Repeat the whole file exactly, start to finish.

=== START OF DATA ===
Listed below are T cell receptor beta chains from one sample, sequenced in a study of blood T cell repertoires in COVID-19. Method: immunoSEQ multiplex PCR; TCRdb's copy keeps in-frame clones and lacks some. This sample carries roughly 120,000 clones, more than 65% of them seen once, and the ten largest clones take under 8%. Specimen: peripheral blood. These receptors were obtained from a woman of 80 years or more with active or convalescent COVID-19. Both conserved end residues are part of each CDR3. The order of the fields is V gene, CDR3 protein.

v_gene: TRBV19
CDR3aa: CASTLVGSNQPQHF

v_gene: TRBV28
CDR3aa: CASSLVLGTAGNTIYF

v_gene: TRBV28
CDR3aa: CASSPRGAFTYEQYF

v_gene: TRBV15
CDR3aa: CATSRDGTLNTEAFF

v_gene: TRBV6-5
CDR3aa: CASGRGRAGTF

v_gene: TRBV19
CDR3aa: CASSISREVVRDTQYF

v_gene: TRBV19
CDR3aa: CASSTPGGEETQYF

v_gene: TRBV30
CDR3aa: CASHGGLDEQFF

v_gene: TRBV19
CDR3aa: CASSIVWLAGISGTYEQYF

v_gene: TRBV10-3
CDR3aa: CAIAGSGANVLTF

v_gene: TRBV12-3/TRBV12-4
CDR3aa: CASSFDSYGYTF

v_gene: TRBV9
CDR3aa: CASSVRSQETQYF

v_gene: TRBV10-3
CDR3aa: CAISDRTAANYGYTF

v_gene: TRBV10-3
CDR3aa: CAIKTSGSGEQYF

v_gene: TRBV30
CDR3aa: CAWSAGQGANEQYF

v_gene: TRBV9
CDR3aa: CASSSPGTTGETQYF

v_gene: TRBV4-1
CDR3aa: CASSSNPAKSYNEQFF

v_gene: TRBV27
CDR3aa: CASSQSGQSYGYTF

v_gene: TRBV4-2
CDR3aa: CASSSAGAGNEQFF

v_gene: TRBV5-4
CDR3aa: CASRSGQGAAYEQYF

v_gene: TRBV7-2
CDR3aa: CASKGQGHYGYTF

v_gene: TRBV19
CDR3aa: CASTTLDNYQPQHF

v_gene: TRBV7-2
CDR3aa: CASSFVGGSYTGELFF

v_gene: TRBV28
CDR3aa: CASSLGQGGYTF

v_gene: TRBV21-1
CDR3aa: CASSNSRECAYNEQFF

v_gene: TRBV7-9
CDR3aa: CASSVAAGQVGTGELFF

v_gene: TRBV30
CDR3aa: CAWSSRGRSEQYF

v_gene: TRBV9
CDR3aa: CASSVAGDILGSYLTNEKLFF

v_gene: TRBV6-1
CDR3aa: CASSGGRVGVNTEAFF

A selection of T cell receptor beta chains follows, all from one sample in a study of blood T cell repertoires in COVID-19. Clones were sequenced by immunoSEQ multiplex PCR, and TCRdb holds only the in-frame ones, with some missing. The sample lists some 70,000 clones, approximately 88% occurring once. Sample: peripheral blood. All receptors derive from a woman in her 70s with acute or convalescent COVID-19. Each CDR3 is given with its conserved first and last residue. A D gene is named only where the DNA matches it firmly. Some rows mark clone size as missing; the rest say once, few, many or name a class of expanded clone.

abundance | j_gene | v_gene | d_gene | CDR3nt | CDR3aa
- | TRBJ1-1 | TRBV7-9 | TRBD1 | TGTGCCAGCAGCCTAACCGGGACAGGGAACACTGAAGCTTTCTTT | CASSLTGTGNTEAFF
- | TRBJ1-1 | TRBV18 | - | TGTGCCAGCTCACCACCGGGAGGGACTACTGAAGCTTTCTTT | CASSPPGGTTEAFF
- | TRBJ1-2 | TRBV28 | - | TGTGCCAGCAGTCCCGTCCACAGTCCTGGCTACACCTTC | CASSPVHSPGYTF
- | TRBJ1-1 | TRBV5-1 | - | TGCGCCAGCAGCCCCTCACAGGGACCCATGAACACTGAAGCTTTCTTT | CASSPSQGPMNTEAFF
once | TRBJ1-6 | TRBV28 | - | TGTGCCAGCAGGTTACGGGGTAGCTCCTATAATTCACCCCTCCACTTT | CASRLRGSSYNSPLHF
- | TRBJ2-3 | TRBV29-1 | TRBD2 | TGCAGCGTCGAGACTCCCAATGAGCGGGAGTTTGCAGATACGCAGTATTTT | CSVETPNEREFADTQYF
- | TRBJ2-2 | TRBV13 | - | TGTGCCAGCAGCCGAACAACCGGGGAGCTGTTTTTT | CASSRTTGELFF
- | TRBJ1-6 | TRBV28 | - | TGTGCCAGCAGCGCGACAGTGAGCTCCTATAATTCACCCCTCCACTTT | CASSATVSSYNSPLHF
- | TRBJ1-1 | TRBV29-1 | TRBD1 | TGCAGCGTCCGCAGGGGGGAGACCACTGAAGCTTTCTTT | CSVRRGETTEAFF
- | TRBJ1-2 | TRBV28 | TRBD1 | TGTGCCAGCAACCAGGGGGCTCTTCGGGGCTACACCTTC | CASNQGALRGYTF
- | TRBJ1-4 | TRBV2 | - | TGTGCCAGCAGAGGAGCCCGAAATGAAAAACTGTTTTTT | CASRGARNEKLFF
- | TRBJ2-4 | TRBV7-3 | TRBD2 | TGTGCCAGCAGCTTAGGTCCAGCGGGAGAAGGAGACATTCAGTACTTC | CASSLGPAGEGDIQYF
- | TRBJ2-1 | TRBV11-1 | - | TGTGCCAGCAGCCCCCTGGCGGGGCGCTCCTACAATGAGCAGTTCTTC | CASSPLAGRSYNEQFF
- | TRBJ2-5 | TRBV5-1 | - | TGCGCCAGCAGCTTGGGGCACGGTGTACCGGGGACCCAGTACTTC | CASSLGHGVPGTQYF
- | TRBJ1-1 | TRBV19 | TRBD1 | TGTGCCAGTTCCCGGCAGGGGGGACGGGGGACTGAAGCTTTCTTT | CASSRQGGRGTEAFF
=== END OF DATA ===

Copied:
Listed below are T cell receptor beta chains from one sample, sequenced in a study of blood T cell repertoires in COVID-19. Method: immunoSEQ multiplex PCR; TCRdb's copy keeps in-frame clones and lacks some. This sample carries roughly 120,000 clones, more than 65% of them seen once, and the ten largest clones take under 8%. Specimen: peripheral blood. These receptors were obtained from a woman of 80 years or more with active or convalescent COVID-19. Both conserved end residues are part of each CDR3. The order of the fields is V gene, CDR3 protein.

v_gene: TRBV19
CDR3aa: CASTLVGSNQPQHF

v_gene: TRBV28
CDR3aa: CASSLVLGTAGNTIYF

v_gene: TRBV28
CDR3aa: CASSPRGAFTYEQYF

v_gene: TRBV15
CDR3aa: CATSRDGTLNTEAFF

v_gene: TRBV6-5
CDR3aa: CASGRGRAGTF

v_gene: TRBV19
CDR3aa: CASSISREVVRDTQYF

v_gene: TRBV19
CDR3aa: CASSTPGGEETQYF

v_gene: TRBV30
CDR3aa: CASHGGLDEQFF

v_gene: TRBV19
CDR3aa: CASSIVWLAGISGTYEQYF

v_gene: TRBV10-3
CDR3aa: CAIAGSGANVLTF

v_gene: TRBV12-3/TRBV12-4
CDR3aa: CASSFDSYGYTF

v_gene: TRBV9
CDR3aa: CASSVRSQETQYF

v_gene: TRBV10-3
CDR3aa: CAISDRTAANYGYTF

v_gene: TRBV10-3
CDR3aa: CAIKTSGSGEQYF

v_gene: TRBV30
CDR3aa: CAWSAGQGANEQYF

v_gene: TRBV9
CDR3aa: CASSSPGTTGETQYF

v_gene: TRBV4-1
CDR3aa: CASSSNPAKSYNEQFF

v_gene: TRBV27
CDR3aa: CASSQSGQSYGYTF

v_gene: TRBV4-2
CDR3aa: CASSSAGAGNEQFF

v_gene: TRBV5-4
CDR3aa: CASRSGQGAAYEQYF

v_gene: TRBV7-2
CDR3aa: CASKGQGHYGYTF

v_gene: TRBV19
CDR3aa: CASTTLDNYQPQHF

v_gene: TRBV7-2
CDR3aa: CASSFVGGSYTGELFF

v_gene: TRBV28
CDR3aa: CASSLGQGGYTF

v_gene: TRBV21-1
CDR3aa: CASSNSRECAYNEQFF

v_gene: TRBV7-9
CDR3aa: CASSVAAGQVGTGELFF

v_gene: TRBV30
CDR3aa: CAWSSRGRSEQYF

v_gene: TRBV9
CDR3aa: CASSVAGDILGSYLTNEKLFF

v_gene: TRBV6-1
CDR3aa: CASSGGRVGVNTEAFF

A selection of T cell receptor beta chains follows, all from one sample in a study of blood T cell repertoires in COVID-19. Clones were sequenced by immunoSEQ multiplex PCR, and TCRdb holds only the in-frame ones, with some missing. The sample lists some 70,000 clones, approximately 88% occurring once. Sample: peripheral blood. All receptors derive from a woman in her 70s with acute or convalescent COVID-19. Each CDR3 is given with its conserved first and last residue. A D gene is named only where the DNA matches it firmly. Some rows mark clone size as missing; the rest say once, few, many or name a class of expanded clone.

abundance | j_gene | v_gene | d_gene | CDR3nt | CDR3aa
- | TRBJ1-1 | TRBV7-9 | TRBD1 | TGTGCCAGCAGCCTAACCGGGACAGGGAACACTGAAGCTTTCTTT | CASSLTGTGNTEAFF
- | TRBJ1-1 | TRBV18 | - | TGTGCCAGCTCACCACCGGGAGGGACTACTGAAGCTTTCTTT | CASSPPGGTTEAFF
- | TRBJ1-2 | TRBV28 | - | TGTGCCAGCAGTCCCGTCCACAGTCCTGGCTACACCTTC | CASSPVHSPGYTF
- | TRBJ1-1 | TRBV5-1 | - | TGCGCCAGCAGCCCCTCACAGGGACCCATGAACACTGAAGCTTTCTTT | CASSPSQGPMNTEAFF
once | TRBJ1-6 | TRBV28 | - | TGTGCCAGCAGGTTACGGGGTAGCTCCTATAATTCACCCCTCCACTTT | CASRLRGSSYNSPLHF
- | TRBJ2-3 | TRBV29-1 | TRBD2 | TGCAGCGTCGAGACTCCCAATGAGCGGGAGTTTGCAGATACGCAGTATTTT | CSVETPNEREFADTQYF
- | TRBJ2-2 | TRBV13 | - | TGTGCCAGCAGCCGAACAACCGGGGAGCTGTTTTTT | CASSRTTGELFF
- | TRBJ1-6 | TRBV28 | - | TGTGCCAGCAGCGCGACAGTGAGCTCCTATAATTCACCCCTCCACTTT | CASSATVSSYNSPLHF
- | TRBJ1-1 | TRBV29-1 | TRBD1 | TGCAGCGTCCGCAGGGGGGAGACCACTGAAGCTTTCTTT | CSVRRGETTEAFF
- | TRBJ1-2 | TRBV28 | TRBD1 | TGTGCCAGCAACCAGGGGGCTCTTCGGGGCTACACCTTC | CASNQGALRGYTF
- | TRBJ1-4 | TRBV2 | - | TGTGCCAGCAGAGGAGCCCGAAATGAAAAACTGTTTTTT | CASRGARNEKLFF
- | TRBJ2-4 | TRBV7-3 | TRBD2 | TGTGCCAGCAGCTTAGGTCCAGCGGGAGAAGGAGACATTCAGTACTTC | CASSLGPAGEGDIQYF
- | TRBJ2-1 | TRBV11-1 | - | TGTGCCAGCAGCCCCCTGGCGGGGCGCTCCTACAATGAGCAGTTCTTC | CASSPLAGRSYNEQFF
- | TRBJ2-5 | TRBV5-1 | - | TGCGCCAGCAGCTTGGGGCACGGTGTACCGGGGACCCAGTACTTC | CASSLGHGVPGTQYF
- | TRBJ1-1 | TRBV19 | TRBD1 | TGTGCCAGTTCCCGGCAGGGGGGACGGGGGACTGAAGCTTTCTTT | CASSRQGGRGTEAFF